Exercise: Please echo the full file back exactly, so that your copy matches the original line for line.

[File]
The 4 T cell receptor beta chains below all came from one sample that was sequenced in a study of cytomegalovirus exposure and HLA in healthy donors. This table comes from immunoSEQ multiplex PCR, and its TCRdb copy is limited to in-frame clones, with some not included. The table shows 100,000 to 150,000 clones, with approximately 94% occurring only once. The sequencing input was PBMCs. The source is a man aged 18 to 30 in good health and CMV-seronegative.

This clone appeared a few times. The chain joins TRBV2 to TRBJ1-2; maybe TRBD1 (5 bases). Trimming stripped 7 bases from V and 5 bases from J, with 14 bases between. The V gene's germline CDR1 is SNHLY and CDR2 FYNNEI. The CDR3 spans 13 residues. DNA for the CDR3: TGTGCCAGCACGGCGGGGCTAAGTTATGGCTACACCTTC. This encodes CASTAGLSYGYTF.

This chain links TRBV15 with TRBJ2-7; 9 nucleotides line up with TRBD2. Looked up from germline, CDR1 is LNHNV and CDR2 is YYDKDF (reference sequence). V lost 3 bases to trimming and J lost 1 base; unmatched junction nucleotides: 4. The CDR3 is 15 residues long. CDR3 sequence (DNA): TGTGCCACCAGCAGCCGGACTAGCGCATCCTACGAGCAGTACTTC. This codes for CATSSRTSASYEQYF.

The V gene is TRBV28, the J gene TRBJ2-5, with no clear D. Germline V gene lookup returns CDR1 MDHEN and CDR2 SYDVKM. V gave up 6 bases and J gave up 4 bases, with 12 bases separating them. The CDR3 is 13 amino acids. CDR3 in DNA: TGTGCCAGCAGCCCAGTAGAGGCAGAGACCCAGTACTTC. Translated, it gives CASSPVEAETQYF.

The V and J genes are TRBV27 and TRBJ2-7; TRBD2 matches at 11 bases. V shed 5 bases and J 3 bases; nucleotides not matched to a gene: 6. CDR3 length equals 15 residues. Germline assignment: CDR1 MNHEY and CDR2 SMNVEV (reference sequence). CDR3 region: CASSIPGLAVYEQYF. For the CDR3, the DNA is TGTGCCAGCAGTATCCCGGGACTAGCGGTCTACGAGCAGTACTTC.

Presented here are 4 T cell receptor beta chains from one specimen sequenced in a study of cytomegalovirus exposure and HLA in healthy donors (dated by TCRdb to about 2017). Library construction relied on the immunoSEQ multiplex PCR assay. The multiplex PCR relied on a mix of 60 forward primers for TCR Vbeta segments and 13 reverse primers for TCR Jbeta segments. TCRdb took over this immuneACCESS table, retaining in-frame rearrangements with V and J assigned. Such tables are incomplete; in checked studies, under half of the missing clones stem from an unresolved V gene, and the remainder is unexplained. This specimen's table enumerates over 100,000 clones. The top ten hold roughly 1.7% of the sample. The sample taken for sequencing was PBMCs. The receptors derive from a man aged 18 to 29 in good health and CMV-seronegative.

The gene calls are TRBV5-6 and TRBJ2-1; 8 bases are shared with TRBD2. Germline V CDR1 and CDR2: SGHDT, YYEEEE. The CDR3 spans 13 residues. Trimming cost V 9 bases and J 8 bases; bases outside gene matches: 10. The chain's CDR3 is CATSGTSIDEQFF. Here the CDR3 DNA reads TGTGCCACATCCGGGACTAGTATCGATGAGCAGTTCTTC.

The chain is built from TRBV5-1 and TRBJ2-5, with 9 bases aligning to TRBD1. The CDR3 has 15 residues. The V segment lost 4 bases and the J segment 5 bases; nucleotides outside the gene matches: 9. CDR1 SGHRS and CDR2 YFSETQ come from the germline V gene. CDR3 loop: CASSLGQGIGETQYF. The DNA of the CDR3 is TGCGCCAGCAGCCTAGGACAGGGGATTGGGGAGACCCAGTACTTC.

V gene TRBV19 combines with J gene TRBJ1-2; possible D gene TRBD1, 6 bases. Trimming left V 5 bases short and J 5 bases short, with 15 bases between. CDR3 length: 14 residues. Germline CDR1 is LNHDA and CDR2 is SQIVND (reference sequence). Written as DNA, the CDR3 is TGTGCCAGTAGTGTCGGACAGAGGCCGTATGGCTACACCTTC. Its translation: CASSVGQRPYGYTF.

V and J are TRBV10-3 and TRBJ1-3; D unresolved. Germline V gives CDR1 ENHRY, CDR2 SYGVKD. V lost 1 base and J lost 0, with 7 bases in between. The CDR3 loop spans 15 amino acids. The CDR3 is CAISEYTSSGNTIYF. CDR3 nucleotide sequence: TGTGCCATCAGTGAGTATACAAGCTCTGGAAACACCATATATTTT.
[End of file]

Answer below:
The 4 T cell receptor beta chains below all came from one sample that was sequenced in a study of cytomegalovirus exposure and HLA in healthy donors. This table comes from immunoSEQ multiplex PCR, and its TCRdb copy is limited to in-frame clones, with some not included. The table shows 100,000 to 150,000 clones, with approximately 94% occurring only once. The sequencing input was PBMCs. The source is a man aged 18 to 30 in good health and CMV-seronegative.

This clone appeared a few times. The chain joins TRBV2 to TRBJ1-2; maybe TRBD1 (5 bases). Trimming stripped 7 bases from V and 5 bases from J, with 14 bases between. The V gene's germline CDR1 is SNHLY and CDR2 FYNNEI. The CDR3 spans 13 residues. DNA for the CDR3: TGTGCCAGCACGGCGGGGCTAAGTTATGGCTACACCTTC. This encodes CASTAGLSYGYTF.

This chain links TRBV15 with TRBJ2-7; 9 nucleotides line up with TRBD2. Looked up from germline, CDR1 is LNHNV and CDR2 is YYDKDF (reference sequence). V lost 3 bases to trimming and J lost 1 base; unmatched junction nucleotides: 4. The CDR3 is 15 residues long. CDR3 sequence (DNA): TGTGCCACCAGCAGCCGGACTAGCGCATCCTACGAGCAGTACTTC. This codes for CATSSRTSASYEQYF.

The V gene is TRBV28, the J gene TRBJ2-5, with no clear D. Germline V gene lookup returns CDR1 MDHEN and CDR2 SYDVKM. V gave up 6 bases and J gave up 4 bases, with 12 bases separating them. The CDR3 is 13 amino acids. CDR3 in DNA: TGTGCCAGCAGCCCAGTAGAGGCAGAGACCCAGTACTTC. Translated, it gives CASSPVEAETQYF.

The V and J genes are TRBV27 and TRBJ2-7; TRBD2 matches at 11 bases. V shed 5 bases and J 3 bases; nucleotides not matched to a gene: 6. CDR3 length equals 15 residues. Germline assignment: CDR1 MNHEY and CDR2 SMNVEV (reference sequence). CDR3 region: CASSIPGLAVYEQYF. For the CDR3, the DNA is TGTGCCAGCAGTATCCCGGGACTAGCGGTCTACGAGCAGTACTTC.

Presented here are 4 T cell receptor beta chains from one specimen sequenced in a study of cytomegalovirus exposure and HLA in healthy donors (dated by TCRdb to about 2017). Library construction relied on the immunoSEQ multiplex PCR assay. The multiplex PCR relied on a mix of 60 forward primers for TCR Vbeta segments and 13 reverse primers for TCR Jbeta segments. TCRdb took over this immuneACCESS table, retaining in-frame rearrangements with V and J assigned. Such tables are incomplete; in checked studies, under half of the missing clones stem from an unresolved V gene, and the remainder is unexplained. This specimen's table enumerates over 100,000 clones. The top ten hold roughly 1.7% of the sample. The sample taken for sequencing was PBMCs. The receptors derive from a man aged 18 to 29 in good health and CMV-seronegative.

The gene calls are TRBV5-6 and TRBJ2-1; 8 bases are shared with TRBD2. Germline V CDR1 and CDR2: SGHDT, YYEEEE. The CDR3 spans 13 residues. Trimming cost V 9 bases and J 8 bases; bases outside gene matches: 10. The chain's CDR3 is CATSGTSIDEQFF. Here the CDR3 DNA reads TGTGCCACATCCGGGACTAGTATCGATGAGCAGTTCTTC.

The chain is built from TRBV5-1 and TRBJ2-5, with 9 bases aligning to TRBD1. The CDR3 has 15 residues. The V segment lost 4 bases and the J segment 5 bases; nucleotides outside the gene matches: 9. CDR1 SGHRS and CDR2 YFSETQ come from the germline V gene. CDR3 loop: CASSLGQGIGETQYF. The DNA of the CDR3 is TGCGCCAGCAGCCTAGGACAGGGGATTGGGGAGACCCAGTACTTC.

V gene TRBV19 combines with J gene TRBJ1-2; possible D gene TRBD1, 6 bases. Trimming left V 5 bases short and J 5 bases short, with 15 bases between. CDR3 length: 14 residues. Germline CDR1 is LNHDA and CDR2 is SQIVND (reference sequence). Written as DNA, the CDR3 is TGTGCCAGTAGTGTCGGACAGAGGCCGTATGGCTACACCTTC. Its translation: CASSVGQRPYGYTF.

V and J are TRBV10-3 and TRBJ1-3; D unresolved. Germline V gives CDR1 ENHRY, CDR2 SYGVKD. V lost 1 base and J lost 0, with 7 bases in between. The CDR3 loop spans 15 amino acids. The CDR3 is CAISEYTSSGNTIYF. CDR3 nucleotide sequence: TGTGCCATCAGTGAGTATACAAGCTCTGGAAACACCATATATTTT.